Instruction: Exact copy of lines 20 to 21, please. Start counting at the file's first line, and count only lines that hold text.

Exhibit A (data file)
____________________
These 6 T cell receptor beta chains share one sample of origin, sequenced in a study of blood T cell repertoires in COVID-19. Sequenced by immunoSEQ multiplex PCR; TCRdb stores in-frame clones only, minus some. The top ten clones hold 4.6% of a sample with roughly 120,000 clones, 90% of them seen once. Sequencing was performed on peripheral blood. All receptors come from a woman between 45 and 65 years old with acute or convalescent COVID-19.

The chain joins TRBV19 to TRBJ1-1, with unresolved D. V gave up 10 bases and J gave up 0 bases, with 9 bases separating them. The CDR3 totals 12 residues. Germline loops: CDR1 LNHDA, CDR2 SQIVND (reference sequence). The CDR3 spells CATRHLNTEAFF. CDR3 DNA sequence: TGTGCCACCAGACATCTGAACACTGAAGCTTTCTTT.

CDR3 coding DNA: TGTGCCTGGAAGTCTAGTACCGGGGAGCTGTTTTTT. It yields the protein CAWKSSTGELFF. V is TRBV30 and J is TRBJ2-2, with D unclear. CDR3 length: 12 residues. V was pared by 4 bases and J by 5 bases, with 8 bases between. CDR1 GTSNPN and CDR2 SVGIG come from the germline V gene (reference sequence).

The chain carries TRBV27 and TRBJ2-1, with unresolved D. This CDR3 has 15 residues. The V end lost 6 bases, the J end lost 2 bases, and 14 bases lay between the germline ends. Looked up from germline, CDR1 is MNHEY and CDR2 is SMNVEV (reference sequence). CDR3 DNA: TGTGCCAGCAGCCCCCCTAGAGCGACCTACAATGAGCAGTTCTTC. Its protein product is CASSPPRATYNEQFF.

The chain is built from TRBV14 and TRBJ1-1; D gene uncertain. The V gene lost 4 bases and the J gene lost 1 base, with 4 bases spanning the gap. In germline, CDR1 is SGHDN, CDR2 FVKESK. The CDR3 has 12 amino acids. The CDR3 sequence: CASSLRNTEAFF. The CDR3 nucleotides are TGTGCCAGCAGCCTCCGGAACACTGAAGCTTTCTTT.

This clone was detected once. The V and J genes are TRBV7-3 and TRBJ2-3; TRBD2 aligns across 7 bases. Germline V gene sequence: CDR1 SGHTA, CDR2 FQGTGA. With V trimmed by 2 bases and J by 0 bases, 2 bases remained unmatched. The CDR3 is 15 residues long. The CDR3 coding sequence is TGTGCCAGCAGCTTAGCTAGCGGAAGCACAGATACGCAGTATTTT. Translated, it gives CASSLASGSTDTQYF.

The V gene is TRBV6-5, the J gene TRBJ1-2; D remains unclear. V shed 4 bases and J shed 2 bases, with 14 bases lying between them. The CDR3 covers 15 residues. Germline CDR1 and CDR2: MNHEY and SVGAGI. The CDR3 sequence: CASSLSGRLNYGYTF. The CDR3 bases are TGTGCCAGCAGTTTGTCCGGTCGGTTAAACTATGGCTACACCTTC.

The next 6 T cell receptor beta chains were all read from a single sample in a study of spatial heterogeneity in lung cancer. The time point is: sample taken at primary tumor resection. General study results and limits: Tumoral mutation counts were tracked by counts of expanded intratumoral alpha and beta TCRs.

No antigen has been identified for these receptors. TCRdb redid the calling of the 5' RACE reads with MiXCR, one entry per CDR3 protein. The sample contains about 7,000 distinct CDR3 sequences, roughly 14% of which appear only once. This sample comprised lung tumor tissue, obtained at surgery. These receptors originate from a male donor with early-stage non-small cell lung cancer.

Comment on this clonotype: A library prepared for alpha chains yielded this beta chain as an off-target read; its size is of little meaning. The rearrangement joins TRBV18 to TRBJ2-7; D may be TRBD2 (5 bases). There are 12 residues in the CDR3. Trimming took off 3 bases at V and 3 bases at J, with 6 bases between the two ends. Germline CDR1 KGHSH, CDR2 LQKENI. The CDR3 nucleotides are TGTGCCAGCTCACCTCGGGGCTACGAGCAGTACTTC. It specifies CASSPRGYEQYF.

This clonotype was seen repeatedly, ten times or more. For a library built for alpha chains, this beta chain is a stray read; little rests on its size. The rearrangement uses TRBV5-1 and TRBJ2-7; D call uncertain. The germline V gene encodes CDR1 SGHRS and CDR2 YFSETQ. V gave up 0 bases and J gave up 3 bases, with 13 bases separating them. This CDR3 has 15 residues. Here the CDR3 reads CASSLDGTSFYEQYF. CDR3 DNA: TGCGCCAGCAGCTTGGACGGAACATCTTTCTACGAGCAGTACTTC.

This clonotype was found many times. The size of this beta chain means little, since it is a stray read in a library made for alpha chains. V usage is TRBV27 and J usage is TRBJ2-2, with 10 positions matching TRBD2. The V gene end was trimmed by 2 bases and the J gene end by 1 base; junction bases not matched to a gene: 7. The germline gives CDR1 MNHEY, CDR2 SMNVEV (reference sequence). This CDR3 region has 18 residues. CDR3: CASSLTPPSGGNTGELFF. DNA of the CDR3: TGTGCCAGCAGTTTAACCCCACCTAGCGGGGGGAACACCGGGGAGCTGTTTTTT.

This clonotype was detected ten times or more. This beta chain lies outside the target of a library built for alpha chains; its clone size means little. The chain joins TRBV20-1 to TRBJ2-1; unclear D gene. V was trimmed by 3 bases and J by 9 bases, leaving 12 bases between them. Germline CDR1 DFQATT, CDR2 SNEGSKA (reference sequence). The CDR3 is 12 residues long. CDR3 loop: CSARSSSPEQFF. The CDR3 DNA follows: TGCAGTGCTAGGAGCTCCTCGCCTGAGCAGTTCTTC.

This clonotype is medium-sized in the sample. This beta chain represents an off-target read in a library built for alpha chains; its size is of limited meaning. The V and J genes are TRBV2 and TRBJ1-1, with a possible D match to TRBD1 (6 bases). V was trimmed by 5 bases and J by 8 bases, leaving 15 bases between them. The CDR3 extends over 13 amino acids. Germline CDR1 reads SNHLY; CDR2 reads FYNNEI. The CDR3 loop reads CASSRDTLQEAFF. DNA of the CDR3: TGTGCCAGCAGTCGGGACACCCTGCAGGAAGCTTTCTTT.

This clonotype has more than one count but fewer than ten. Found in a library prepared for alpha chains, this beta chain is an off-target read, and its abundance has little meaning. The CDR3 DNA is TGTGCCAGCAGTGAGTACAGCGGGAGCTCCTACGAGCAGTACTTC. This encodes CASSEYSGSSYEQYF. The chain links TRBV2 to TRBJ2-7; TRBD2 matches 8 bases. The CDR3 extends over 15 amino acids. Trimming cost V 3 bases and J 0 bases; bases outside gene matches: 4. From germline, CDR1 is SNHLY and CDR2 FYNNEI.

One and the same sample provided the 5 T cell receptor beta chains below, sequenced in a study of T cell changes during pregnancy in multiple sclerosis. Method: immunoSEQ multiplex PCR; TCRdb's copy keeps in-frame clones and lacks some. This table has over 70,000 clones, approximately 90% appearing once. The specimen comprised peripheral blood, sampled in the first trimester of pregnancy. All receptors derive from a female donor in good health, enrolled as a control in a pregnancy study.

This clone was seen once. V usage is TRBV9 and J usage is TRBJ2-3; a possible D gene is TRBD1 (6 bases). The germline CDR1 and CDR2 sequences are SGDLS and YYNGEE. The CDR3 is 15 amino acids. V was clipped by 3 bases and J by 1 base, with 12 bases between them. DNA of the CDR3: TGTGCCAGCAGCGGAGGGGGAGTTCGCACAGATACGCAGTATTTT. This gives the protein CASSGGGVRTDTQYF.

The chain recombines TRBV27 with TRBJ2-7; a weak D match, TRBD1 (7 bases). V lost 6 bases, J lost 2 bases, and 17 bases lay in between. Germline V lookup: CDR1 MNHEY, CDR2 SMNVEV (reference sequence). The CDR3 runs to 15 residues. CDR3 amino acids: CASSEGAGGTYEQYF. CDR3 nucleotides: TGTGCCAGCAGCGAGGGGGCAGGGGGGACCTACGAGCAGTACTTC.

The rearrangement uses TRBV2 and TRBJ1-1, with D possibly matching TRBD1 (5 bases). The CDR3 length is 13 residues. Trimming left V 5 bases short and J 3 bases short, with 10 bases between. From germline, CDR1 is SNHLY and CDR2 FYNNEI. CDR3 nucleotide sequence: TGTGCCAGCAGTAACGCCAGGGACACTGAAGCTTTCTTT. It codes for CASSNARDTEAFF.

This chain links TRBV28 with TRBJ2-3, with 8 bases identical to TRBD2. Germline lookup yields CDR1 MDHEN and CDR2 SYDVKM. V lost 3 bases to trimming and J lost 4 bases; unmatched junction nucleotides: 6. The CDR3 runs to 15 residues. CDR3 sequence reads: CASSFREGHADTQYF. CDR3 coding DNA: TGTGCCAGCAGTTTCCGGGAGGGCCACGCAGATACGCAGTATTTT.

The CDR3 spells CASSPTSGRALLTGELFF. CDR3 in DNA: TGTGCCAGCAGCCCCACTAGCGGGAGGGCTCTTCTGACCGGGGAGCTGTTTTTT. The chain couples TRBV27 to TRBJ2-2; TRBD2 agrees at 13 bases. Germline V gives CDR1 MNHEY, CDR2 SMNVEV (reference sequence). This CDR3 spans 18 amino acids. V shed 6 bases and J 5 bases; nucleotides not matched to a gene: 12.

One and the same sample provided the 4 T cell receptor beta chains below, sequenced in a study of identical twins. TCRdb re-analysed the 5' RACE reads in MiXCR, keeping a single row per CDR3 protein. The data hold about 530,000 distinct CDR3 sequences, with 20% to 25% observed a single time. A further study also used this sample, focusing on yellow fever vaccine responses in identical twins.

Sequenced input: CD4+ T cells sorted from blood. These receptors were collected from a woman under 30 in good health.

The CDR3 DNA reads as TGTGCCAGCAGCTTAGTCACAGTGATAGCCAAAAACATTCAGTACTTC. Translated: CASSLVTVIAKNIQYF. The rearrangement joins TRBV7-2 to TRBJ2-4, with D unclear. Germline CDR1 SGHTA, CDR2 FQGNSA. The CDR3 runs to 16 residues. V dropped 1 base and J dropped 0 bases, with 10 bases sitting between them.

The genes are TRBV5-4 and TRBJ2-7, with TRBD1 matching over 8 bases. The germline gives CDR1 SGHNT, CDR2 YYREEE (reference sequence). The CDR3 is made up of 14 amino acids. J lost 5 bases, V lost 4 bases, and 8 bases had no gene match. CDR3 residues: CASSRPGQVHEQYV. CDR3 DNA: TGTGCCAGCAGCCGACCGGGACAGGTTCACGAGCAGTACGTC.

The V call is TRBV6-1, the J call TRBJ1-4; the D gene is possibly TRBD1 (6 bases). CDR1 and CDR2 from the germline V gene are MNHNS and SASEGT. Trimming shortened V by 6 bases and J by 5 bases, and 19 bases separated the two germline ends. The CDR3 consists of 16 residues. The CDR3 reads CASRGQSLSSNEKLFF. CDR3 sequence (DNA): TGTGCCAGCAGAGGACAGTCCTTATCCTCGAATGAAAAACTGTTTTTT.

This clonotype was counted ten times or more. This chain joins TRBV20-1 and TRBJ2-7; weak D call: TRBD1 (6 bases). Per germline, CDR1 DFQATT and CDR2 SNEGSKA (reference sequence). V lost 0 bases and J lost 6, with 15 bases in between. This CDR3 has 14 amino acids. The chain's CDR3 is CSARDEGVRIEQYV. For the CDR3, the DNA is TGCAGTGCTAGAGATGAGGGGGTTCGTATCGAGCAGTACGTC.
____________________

This chain links TRBV28 with TRBJ2-3, with 8 bases identical to TRBD2. Germline lookup yields CDR1 MDHEN and CDR2 SYDVKM. V lost 3 bases to trimming and J lost 4 bases; unmatched junction nucleotides: 6. The CDR3 runs to 15 residues. CDR3 sequence reads: CASSFREGHADTQYF. CDR3 coding DNA: TGTGCCAGCAGTTTCCGGGAGGGCCACGCAGATACGCAGTATTTT.

The CDR3 spells CASSPTSGRALLTGELFF. CDR3 in DNA: TGTGCCAGCAGCCCCACTAGCGGGAGGGCTCTTCTGACCGGGGAGCTGTTTTTT. The chain couples TRBV27 to TRBJ2-2; TRBD2 agrees at 13 bases. Germline V gives CDR1 MNHEY, CDR2 SMNVEV (reference sequence). This CDR3 spans 18 amino acids. V shed 6 bases and J 5 bases; nucleotides not matched to a gene: 12.